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Effects of Medicaid expansion on self-reported use of dental services in socioeconomically vulnerable subgroups.

Swankoski KE, Fishman PA, Chi DL, Wong ES. Effects of Medicaid expansion on self-reported use of dental services in socioeconomically vulnerable subgroups. Journal of public health dentistry. 2021 Aug 31.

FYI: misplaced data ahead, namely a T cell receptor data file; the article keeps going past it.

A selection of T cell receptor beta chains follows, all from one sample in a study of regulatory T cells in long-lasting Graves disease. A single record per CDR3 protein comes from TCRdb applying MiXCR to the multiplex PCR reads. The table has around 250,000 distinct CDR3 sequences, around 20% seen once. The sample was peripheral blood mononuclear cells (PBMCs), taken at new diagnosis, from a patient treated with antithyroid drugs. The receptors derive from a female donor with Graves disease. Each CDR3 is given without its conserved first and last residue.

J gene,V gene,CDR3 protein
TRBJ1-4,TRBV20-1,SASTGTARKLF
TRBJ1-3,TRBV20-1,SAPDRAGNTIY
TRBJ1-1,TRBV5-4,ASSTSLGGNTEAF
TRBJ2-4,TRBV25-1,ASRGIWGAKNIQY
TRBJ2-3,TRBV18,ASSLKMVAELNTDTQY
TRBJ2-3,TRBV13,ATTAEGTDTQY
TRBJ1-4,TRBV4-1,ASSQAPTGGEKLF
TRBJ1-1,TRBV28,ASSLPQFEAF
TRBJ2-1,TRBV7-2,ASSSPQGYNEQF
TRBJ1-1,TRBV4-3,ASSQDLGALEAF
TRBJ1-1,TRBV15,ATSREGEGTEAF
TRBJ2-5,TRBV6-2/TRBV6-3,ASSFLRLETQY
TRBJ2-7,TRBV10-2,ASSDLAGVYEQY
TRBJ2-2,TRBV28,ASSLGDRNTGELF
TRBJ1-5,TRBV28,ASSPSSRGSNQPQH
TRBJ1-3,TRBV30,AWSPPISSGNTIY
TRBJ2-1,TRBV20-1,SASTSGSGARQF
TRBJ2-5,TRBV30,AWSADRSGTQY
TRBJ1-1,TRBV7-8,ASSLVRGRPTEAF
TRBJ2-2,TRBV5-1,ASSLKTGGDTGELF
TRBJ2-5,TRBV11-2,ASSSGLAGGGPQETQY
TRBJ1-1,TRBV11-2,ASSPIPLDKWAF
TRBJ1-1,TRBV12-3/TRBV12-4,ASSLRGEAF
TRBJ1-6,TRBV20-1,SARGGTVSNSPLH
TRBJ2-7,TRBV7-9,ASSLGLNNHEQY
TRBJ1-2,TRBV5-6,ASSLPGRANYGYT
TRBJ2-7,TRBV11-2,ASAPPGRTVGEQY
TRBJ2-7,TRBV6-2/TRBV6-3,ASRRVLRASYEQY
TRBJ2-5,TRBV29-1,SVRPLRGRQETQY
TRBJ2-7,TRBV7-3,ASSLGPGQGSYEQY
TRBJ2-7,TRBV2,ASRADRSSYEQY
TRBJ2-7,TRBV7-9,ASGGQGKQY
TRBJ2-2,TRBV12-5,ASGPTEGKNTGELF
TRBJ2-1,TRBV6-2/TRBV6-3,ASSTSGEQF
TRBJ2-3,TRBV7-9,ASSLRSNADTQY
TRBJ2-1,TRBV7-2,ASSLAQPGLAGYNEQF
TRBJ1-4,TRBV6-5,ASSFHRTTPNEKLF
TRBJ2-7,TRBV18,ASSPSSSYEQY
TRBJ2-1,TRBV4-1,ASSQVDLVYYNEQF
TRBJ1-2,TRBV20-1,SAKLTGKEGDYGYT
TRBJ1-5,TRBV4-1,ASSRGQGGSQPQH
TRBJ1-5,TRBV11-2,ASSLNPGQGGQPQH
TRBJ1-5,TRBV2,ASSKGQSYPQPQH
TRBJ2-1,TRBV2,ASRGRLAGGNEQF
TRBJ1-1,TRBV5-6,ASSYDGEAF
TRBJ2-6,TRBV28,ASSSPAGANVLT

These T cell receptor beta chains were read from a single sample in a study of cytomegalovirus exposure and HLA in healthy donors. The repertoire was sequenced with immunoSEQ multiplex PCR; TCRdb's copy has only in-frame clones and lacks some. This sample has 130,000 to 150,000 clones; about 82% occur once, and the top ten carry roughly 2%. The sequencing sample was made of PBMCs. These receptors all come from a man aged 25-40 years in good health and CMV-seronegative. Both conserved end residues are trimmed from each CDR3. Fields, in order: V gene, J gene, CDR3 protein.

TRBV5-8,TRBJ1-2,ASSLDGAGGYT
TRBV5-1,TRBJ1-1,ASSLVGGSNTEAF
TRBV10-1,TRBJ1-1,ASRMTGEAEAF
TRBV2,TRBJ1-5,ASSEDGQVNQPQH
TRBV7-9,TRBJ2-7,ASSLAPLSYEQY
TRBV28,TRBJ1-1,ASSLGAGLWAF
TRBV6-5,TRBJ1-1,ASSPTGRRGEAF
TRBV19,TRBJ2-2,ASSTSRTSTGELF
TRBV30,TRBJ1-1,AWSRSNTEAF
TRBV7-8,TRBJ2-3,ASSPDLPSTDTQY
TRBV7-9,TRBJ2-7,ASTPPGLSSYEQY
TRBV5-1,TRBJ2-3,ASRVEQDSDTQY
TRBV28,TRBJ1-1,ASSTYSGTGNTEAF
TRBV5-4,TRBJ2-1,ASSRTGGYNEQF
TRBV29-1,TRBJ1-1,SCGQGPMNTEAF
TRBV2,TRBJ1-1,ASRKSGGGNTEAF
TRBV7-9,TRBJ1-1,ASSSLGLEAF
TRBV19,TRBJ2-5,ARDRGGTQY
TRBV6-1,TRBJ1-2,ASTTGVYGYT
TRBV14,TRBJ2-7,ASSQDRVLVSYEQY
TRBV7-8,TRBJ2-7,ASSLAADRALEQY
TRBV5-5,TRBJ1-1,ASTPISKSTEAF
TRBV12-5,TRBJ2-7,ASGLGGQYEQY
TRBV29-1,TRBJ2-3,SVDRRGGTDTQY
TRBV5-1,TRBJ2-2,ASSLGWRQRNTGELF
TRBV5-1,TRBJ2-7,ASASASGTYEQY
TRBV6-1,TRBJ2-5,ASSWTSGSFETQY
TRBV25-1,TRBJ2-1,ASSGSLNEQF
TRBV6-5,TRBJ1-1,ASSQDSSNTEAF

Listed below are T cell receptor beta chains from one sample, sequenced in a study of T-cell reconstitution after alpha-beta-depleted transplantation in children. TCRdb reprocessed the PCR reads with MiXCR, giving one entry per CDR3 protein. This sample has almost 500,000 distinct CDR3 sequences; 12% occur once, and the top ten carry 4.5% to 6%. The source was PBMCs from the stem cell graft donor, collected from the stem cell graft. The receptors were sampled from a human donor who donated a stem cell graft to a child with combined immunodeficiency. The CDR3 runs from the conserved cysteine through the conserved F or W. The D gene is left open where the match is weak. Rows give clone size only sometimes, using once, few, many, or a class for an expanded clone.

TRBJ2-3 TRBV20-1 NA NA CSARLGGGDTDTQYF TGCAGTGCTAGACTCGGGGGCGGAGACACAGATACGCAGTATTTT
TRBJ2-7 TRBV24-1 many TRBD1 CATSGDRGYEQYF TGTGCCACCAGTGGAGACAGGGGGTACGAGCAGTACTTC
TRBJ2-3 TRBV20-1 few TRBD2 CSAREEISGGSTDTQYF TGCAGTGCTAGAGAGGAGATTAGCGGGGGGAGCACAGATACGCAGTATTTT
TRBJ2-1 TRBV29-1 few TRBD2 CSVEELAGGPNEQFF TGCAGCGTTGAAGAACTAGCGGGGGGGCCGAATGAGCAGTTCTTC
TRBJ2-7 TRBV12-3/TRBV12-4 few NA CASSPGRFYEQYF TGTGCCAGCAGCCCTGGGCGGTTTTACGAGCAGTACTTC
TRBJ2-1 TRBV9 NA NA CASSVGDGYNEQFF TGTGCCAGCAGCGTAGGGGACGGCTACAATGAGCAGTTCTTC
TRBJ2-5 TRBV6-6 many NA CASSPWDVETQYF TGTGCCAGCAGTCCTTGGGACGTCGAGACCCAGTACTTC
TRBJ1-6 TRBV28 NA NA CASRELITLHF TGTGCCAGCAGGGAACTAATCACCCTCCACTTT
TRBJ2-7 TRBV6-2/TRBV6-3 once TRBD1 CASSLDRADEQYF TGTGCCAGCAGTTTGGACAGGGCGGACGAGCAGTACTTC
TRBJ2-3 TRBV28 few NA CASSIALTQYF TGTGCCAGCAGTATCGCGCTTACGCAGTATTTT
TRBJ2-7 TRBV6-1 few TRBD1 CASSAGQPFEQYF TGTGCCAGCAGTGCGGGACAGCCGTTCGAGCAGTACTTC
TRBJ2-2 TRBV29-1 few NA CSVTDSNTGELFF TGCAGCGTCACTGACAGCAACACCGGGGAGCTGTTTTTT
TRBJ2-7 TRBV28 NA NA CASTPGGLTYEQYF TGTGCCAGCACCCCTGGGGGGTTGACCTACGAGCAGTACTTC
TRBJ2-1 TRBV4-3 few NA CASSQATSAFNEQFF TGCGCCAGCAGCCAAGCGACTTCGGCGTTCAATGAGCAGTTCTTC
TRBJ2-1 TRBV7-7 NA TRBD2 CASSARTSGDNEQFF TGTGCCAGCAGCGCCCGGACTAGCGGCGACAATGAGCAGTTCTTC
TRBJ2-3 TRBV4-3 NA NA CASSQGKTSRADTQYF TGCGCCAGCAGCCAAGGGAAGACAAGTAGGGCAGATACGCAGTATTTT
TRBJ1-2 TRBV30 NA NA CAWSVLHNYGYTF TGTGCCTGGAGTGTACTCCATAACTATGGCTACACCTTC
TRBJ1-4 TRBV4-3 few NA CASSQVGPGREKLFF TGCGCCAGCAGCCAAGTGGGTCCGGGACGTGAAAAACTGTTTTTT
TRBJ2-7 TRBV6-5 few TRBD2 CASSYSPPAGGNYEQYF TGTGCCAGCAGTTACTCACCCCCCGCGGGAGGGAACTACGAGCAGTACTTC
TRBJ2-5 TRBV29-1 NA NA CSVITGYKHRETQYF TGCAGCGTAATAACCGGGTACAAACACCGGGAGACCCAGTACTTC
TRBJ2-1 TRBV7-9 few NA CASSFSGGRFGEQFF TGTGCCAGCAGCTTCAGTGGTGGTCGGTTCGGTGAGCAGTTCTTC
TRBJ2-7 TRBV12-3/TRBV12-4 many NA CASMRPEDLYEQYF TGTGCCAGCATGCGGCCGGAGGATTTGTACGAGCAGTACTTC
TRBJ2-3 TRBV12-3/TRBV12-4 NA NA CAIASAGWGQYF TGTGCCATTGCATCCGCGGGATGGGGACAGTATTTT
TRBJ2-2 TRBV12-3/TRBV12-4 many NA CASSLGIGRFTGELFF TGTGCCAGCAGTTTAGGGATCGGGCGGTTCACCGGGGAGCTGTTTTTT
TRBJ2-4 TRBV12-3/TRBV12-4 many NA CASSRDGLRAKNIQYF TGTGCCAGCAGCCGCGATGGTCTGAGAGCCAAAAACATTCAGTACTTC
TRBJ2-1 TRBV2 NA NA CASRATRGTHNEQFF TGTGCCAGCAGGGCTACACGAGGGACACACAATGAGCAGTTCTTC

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OBJECTIVE: Research suggests Medicaid expansion led to modest increases in the use of dental services among low-income adults, especially in states with more generous Medicaid dental benefits. We expand upon this research by examining whether the effect of Medicaid expansion differed across important socioeconomic subgroups. METHODS: Using Behavioral Risk Factor Surveillance System data from 2012 to 2016, we employed a difference-in-differences framework to estimate the effect of Medicaid expansion on annual use of dental services overall and by whether states offered more-than-emergency Medicaid dental benefits. We used generalized linear mixed-effects model trees to estimate effects across socioeconomic subgroups (e.g., age, education, race, income). RESULTS: The effect of Medicaid expansion varied by state's generosity of Medicaid dental coverage and combinations of socioeconomic subgroups. Overall, there was no significant association between Medicaid expansion and probability of using dental services (-0.1 pp percentage points [pp], p  =  0.914). Medicaid expansion was associated with a modest increase in the probability of using dental services in states with more-than-emergency Medicaid dental benefits (2.3 pp, p < 0.001) and with a modest decrease in states with no or emergency-only benefits (-4.3 pp, p < 0.001). Among adults aged 21-35 without a high school diploma, Medicaid expansion was associated with an 8.1 pp (p  =  0.003) increase in dental use probability, but there were no associated effects of Medicaid expansion for other subgroups. CONCLUSIONS: While Medicaid expansion alone is not sufficient to ensure adults receive recommended dental care, some vulnerable subgroups appear to have benefited. Efforts to mitigate barriers to dental care may be needed to increase uptake of dental services by low-income adults.

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